Saturday, March 23, 2013

Theatre For Thought, March 23, 2013

joel fishbane

“If only the stage were as high and narrow as a tightrope, so that only those completely trained would dare to venture out on it.” 
– Sanford Meisner

Ideally, in order to be an actor, you wouldn’t actually need to know anything other than your lines. Ideally, the director and playwrights would know the things worth knowing and would impart them to you during rehearsals. But this is not an ideal world. When Isaac Newton sat down to explain the universe, he realized he did not have the tools to do it. So he invented calculus. As artists, we must strive to do nothing less. 
“Once you choose to become an actor,” says Greta Papageorgiu, “it is your duty to continue to learn and push yourself.”  A Toronto-based acting teacher who specializes in Meisner Technique, Greta Papageorgiu, took some time to talk to me about the importance of continuing your training long after the diploma is on your wall. “Sanford Meisner famously said that it takes 20 years to become an actor…it is difficult for actors to practice when they aren’t working and so we convince ourselves that it is okay for us not to.” 

Learning only the tools of others and never developing any yourself will resign you to a life of mediocrity.

Meisner, the influential guru who taught luminaries like David Mamet and Diane Keaton, developed a theory of acting that involves repetition exercises and “emotional preparation”  - finding an imagined circumstance related to the scene – which will bring  actors to a more truthful emotional state. Although based on Stanislavsky’s Method, it is also an adaptation that arguably has become its own beast. Like Isaac Newton, Meisner needed his own tools to work with.

Learning only the tools of others and never developing any yourself will resign you to a life of mediocrity. You will be someone who can bring nothing new to the table; your Hamlet will be just as moody as everyone else’s. This is an idea that needs to always be paramount in one’s artistic growth: every artist is unique and the methods that help one artist will not necessarily help another. 
Even Meisner’s exercises, as influential as they have been, will only be useful to some; part of your job as an artist is to find the ideas which work for you and discard the rest. But you can’t do that unless you expose yourself to all the ideas that are out there. “Actors should take time to study as many techniques as they can,” says Papageorgiu. “Clown, mime, method, practical aesthetics - and take what they find useful from all of them.”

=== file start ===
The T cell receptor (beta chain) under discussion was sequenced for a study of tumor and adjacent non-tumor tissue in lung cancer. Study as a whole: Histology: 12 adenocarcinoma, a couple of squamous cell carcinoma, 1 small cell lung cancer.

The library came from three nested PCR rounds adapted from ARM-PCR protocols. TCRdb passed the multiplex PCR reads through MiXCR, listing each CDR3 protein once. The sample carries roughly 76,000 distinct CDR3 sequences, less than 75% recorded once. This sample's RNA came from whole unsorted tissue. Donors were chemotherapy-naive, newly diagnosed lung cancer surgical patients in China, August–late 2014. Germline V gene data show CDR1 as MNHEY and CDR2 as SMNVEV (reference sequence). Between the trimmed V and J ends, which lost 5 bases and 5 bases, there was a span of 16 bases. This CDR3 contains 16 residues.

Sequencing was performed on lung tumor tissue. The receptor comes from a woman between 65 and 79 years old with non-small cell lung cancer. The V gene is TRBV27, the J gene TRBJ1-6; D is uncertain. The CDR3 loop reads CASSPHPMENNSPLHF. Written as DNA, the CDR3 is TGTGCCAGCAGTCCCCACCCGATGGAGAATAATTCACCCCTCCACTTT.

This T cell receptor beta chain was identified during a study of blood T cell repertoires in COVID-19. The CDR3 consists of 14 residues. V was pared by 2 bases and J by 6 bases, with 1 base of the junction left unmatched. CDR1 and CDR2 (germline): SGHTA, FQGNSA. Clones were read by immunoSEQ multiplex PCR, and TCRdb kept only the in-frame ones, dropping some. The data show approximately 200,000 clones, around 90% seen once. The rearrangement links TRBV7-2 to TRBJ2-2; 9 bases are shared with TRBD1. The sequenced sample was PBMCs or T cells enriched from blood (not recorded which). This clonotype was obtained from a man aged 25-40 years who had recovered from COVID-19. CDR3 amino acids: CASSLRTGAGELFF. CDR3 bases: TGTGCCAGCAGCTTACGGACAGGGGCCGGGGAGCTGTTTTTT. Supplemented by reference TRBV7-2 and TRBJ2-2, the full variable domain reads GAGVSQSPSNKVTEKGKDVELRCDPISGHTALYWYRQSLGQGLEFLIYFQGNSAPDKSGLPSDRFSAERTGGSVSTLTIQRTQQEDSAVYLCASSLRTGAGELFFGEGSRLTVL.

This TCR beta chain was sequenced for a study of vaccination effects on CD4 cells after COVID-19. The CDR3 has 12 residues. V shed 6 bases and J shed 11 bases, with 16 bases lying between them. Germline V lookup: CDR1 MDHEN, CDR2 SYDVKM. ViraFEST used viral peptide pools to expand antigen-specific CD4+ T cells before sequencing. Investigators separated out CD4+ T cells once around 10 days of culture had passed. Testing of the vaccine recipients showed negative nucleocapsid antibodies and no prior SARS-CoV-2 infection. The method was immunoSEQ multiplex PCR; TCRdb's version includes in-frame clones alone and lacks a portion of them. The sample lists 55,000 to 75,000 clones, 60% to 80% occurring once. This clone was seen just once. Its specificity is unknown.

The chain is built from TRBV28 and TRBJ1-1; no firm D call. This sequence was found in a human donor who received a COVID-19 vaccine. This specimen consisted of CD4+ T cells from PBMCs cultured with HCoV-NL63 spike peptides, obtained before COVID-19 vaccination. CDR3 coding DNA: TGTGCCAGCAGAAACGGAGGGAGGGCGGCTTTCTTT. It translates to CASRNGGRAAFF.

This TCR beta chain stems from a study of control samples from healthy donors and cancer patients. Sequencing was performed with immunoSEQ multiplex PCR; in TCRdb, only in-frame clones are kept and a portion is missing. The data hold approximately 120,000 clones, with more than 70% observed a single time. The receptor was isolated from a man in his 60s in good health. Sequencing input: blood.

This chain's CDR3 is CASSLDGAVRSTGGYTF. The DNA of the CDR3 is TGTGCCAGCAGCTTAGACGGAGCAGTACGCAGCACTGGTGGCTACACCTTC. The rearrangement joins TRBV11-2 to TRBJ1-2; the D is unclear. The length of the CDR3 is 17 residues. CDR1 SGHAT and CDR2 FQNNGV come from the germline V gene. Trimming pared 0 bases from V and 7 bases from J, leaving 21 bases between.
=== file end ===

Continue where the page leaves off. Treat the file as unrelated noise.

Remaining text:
In other words, the training never stops. New teachers emerge all the time and they bring with them new ideas. No artist can rely on a single curriculum to give them everything they need to know. “Every program has holes in it,” remarks Papageorgiu. “It is the actor’s job to figure out what tools they are missing to complete their training.” Papageorgiu, who graduated from McGill, had fallen in love with the Meisner Technique and went to New York’s fabled Neighborhood Playhouse. She also worked for years as an assistant to Jacqueline McClintock, a Canadian-based instructor who exposed an entire generation of artists (including myself) to the Meisner Technique. 

McClintock died far too early last August but left a legacy of artists who adopted her mandate of continuing to improve themselves while they waited for their agents to call. “[She] found it unhealthy for actors to spend their days sitting around waiting for the phone to ring,” wrote the Globe and Mail in their obituary. “So she decided to teach, beginning with sharing tips with a handful of actor friends.” From there, she went on to work internationally, collaborating with such Canadian luminaries as Atom Egoyan and Jessica Paré.

“I am part of the community who is still reeling from the loss of [Jacqueline’s] inspiring, supportive and loving voice,” Papageorgiu says. “She changed so many lives and is the perfect example of what a powerful impact a teacher can have.” Papageorgiu hopes to have a similar effect on her own students. She has already taught in Montreal, Toronto and Munich. Her next class begins in Toronto in April – there’s a special discount for CharPo readers (see below!). 

She is thrilled to be part of what she sees as a thriving community of teachers in Canada. “Canada has grown so much in the past 10 years.  Students are able to find good teachers for anything they would like to study and not necessarily in institutional settings.” Canadian artists would be wise to take advantage of these offerings. It's money well spent. An athlete has to go to the gym and an orchestral cellist has to practice everyday; artists must similarly remain active if they want to keep from going stale. 

Greta Papageorgiu’s next session starts in Toronto on April 2nd. For more information go to: 15% Discount to Charlebois Post readers if they mention the code word Charlebois in their e-mail. 

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